Saturday, November 07, 2015

The Big Event: The Stroke (10/11/2009)

Steven H. Cornelius
Music and Stroke
Posted on February 3, 2012

A young 57 years old, I was in apparently perfect health. Twenty-five years of actively practicing martial arts had kept my flexibility and coordination skills high. I went to the gym regularly and walked two to three miles daily. The Saturday fall afternoon had been lovely. I spent it in-line skating through the Newton suburbs with my dogs.

That night, I went to bed with an ache at the base of the right side of my skull behind the jaw. I took some aspirin, but gave it no more thought. I awoke around 3 a.m. needing to use the bathroom, but couldn’t sit up. I felt a relaxed disorientation, and decided I was experiencing some sort of sleep paralysis.

“Weird,” I thought, so I decided to wait a few moments and try again. Instead I fell back asleep. That happened a few more times. Around 5:30 a.m., I really had to go. So I decided to get up, whatever it took.

It wasn’t easy. Sitting up and swinging my legs to the floor took multiple attempts. My struggle awakened Sharan, my wife, who asked me if there was anything wrong. Standing up, I mumbled that I was fine, but that my leg was asleep. Then I lurched across the bedroom to the hallway door.

At that time we lived in a walk-up apartment. The bedroom was on the third floor; the bathroom was on the second.

My leg refused to wake up. So, hanging on the railing, I somehow negotiated the stairs and made it to the bathroom.

Sharan followed me down and asked me what was wrong. I still didn’t realize anything was wrong. It was clear, however, that I could barely walk and was having difficulty speaking.

I said I needed to sit in a chair. As I tried to walk, she stabilized my collapsing left side. “What’s wrong with your arm? It’s limp,” she said.

It was? I had no idea. Couldn’t feel it at all. Didn’t even know it was there.

The possibility that I was having a stroke still hadn’t occurred to me. My family has heart attacks, and I didn’t think I was having one of those.  Not to worry, I was just dizzy.

Sharan helped me into a living room chair and said she was going to call 911. That was something that I would never have thought of, much less been able to do. I just wanted to sleep.

By the time Sharan returned with street clothes I had slid out of chair and was mostly on the floor. She pulled me back up and tried to help me dress, without much success.

I recall the paramedics arriving, picking me up, putting me on a gurney, carrying me down the stairs, and then to the ambulance. I have a dim memory of the siren, then being carried into Newton Wellesley Hospital.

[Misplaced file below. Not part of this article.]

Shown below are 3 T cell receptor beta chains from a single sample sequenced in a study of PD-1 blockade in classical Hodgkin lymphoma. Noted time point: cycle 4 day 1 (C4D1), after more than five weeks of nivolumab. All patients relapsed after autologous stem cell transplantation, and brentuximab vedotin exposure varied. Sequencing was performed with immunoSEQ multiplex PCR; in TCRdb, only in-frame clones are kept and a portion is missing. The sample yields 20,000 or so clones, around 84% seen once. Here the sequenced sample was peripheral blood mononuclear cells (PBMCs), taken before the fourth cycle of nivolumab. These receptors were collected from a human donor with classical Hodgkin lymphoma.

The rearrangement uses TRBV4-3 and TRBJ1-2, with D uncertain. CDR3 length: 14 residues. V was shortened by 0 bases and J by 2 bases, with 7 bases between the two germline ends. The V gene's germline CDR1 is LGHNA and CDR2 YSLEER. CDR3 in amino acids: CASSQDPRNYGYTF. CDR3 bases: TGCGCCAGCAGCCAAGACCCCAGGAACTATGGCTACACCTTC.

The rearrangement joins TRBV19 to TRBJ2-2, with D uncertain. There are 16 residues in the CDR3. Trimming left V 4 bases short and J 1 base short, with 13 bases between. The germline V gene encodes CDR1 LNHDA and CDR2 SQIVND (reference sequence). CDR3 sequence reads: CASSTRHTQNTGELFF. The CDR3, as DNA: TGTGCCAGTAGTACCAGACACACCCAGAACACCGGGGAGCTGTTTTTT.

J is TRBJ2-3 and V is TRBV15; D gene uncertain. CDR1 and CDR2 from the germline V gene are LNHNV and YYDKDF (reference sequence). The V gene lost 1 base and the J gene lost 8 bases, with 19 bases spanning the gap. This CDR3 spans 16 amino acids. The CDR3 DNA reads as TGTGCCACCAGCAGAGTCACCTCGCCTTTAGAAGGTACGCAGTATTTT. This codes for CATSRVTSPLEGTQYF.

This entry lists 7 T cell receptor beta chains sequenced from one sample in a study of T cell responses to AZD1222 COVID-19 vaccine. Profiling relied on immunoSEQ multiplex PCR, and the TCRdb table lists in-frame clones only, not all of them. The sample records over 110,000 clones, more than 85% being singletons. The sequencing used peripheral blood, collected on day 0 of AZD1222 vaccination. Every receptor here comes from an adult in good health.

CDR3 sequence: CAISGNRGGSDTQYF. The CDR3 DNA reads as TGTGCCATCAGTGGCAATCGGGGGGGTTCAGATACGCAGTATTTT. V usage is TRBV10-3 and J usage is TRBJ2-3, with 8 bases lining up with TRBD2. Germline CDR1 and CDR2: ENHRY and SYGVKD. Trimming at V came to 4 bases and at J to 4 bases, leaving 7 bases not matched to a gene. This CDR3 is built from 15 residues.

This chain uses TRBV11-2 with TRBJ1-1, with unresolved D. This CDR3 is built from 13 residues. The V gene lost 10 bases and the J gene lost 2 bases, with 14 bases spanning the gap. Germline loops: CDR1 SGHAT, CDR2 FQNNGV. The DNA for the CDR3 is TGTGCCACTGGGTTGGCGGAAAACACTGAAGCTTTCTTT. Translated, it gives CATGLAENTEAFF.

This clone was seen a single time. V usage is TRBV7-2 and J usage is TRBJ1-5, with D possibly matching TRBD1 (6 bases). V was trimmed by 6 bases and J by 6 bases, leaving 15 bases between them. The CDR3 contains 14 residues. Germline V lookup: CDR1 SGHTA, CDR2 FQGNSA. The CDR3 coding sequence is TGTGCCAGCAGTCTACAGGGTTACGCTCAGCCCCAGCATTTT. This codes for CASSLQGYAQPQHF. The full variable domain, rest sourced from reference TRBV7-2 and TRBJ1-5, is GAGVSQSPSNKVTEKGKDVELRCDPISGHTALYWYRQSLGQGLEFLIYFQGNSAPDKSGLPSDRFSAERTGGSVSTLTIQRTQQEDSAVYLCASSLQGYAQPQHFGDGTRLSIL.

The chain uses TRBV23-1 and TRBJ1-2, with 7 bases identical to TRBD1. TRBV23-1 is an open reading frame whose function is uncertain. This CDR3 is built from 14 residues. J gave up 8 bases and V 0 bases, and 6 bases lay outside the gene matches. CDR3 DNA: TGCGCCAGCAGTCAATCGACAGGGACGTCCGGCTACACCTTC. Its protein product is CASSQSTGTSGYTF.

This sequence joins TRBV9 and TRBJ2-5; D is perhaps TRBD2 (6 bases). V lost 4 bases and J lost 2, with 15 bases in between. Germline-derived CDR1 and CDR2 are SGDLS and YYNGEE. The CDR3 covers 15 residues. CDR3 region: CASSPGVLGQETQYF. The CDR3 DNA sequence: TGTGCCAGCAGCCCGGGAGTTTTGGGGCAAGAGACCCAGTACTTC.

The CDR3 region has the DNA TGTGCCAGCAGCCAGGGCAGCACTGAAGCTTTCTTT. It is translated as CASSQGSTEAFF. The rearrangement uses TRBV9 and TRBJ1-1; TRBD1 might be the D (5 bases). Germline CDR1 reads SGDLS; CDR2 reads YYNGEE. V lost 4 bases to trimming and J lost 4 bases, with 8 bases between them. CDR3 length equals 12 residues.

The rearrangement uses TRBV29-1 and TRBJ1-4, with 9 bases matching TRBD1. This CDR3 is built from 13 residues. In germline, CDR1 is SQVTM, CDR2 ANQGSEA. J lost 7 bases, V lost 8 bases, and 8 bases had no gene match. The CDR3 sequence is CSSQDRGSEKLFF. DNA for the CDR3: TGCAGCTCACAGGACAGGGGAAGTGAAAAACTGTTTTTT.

The next concrete event I remember is a bit embarrassing, but it may have saved my shrinking chances for achieving a substantial recovery. I heard the doctors ordering the attendants to give me an MRI.

Bad news for a claustrophobic.

Even so, I tried to cooperate. I figured if I closed my eyes and let go, I wouldn’t even know where I was.

That turned out to be a lousy strategy.

As I was being pushed inside, I peeked. Waves of terror rolled over me and I immediately began clawing my way out of the machine. Cursing the attendants, I struggled to sit up. I was going home, damn it.

I put up quite the struggle. Sharan tells me four attendants held me down as I waved my arms yelling, “I’m not going in there! Look I’m better! I’m better!”

And for the moment I was. The sudden improvement in speech and mobility caught the attention of the attending physicians. Along with my terror, my blood pressure had gone through the roof, high enough that the pressure seemed to be forcing oxygen-rich blood into to my nutrition-starved brain.

Since my elevated panic-induced blood pressure was having a positive effect, it was decided that my blood pressure would be kept artificially high until they could figure what was causing the stroke and mitigate its effect. Sharan remembers systolic readings in the 200 range.

A subsequent CT scan (the first of many over the coming days) showed a dissection of the corotid artery, the one that supplies the head and neck with oxygenated blood. By the time of the stroke, the artery had mostly healed, but a clot formed during the healing process had broken free and passed up into my brain. Where the artery passage narrowed, the clot had become lodged and cut off the flow of blood. Perhaps I had felt the upward moving clot before going to bed.

A lovely maroon dawn was breaking by the time I was put back in an ambulance to go downtown to Mass General. After that, my mind shut down.

I spent the next five days in Mass General’s intensive care unit. I have almost no recollection of the first three.

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